Thursday, June 23, 2011

What is the 'official' unemployment rate?

On the front page of Statistics NZ the unemployment is given as 6.6 percent for the March quarter.

That is the figure provided by the March quarter HLFS.

Yet when using Table Builder the rate appears as 7 percent.

That is a big difference.

And the sets of figures that produce the rate vary yet my understanding is the source for the data is the same.

Now this all may seem pedantic but when official unemployment rates are released a song and dance is made about them. They are taken as a significant indicator of how the economy is faring and add to or detract from business confidence.

NZ hasn't seen an unemployment rate of 7 percent or over this decade. Sorry, this century (according to TableBuilder). Was it there in March?

I will query Statistics NZ. There is probably an explanation but I want to know what it is.

Update: Very quick response from Statistics NZ. Inside two hours. Big tick.

Both figures are from the HLFS.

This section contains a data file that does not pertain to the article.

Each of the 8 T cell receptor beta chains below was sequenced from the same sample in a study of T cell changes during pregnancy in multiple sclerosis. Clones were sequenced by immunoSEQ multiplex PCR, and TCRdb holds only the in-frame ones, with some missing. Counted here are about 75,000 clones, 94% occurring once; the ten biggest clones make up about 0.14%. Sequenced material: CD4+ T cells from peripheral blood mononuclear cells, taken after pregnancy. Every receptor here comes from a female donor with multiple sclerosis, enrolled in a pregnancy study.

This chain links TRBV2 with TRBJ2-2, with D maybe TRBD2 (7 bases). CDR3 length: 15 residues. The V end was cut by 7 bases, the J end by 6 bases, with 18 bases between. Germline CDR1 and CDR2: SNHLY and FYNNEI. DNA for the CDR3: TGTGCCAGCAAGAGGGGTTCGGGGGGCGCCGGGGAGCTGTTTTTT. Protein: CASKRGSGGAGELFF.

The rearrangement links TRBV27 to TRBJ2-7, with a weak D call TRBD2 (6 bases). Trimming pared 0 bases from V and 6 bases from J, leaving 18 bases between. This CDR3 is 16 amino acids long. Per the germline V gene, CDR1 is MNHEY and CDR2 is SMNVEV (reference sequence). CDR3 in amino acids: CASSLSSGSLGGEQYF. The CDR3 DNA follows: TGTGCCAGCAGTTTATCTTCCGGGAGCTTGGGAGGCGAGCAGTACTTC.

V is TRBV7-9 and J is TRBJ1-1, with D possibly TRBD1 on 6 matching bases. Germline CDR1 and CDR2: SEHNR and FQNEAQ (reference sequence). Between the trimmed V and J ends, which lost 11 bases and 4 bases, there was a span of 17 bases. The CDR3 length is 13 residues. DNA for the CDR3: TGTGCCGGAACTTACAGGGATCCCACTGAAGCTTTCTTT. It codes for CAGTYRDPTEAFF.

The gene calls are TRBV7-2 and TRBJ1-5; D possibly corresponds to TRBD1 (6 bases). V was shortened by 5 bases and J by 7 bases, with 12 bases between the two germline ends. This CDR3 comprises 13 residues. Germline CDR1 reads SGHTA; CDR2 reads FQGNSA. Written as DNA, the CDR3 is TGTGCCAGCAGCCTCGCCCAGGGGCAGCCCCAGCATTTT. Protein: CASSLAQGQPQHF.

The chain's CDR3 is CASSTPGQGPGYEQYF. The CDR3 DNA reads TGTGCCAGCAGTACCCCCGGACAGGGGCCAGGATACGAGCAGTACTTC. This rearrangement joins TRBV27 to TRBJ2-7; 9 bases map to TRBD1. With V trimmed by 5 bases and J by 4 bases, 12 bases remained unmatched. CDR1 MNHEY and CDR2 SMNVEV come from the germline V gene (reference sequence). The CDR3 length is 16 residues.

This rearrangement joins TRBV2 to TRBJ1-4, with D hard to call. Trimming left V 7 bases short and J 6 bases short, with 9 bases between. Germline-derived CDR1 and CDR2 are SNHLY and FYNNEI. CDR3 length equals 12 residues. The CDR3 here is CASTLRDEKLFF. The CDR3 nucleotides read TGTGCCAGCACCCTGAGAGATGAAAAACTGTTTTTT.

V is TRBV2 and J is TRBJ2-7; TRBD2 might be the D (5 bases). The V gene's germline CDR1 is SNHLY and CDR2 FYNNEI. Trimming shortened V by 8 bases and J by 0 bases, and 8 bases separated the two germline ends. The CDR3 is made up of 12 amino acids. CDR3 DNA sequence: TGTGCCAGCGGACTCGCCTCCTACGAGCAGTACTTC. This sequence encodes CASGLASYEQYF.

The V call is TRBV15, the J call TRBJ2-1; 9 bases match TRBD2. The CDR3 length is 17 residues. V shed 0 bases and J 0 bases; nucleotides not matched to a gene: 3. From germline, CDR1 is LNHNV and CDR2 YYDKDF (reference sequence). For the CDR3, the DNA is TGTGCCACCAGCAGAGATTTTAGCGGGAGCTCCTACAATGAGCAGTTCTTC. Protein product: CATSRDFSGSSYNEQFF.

The 7.0% figure from Table Builder is the number of unemployed persons
expressed as a percentage of the labour force as of the quarter. These
statistics are averages for the three-month period.

The headline 6.6% figure is seasonally adjusted. Seasonal adjustment aims
to eliminate the impact of regular seasonal events on a time series. In the
labour market, cyclical events that affect labour supply and demand occur
around the same time each year. For example, in summertime a large pool of
student labour is both available for, and actively seeking, work. Demand
for labour in the retail sector and in many primary production industries
also increases.

Seasonal adjustment makes data for adjacent quarters more comparable by
smoothing out the effect on the times series of any regular seasonal
events. This ensures that the underlying movements in the time series are
more visible. Each quarter, the seasonal adjustment process is applied to
the latest and all previous quarters. This means that seasonally adjusted
estimates for any of the previously published quarters may change slightly.

1 comment:

Anonymous said...

That rate is still far too low for any real "rebalancing" of the economy.

Although, of course, if you terminated the DBP, there would be no unemployed.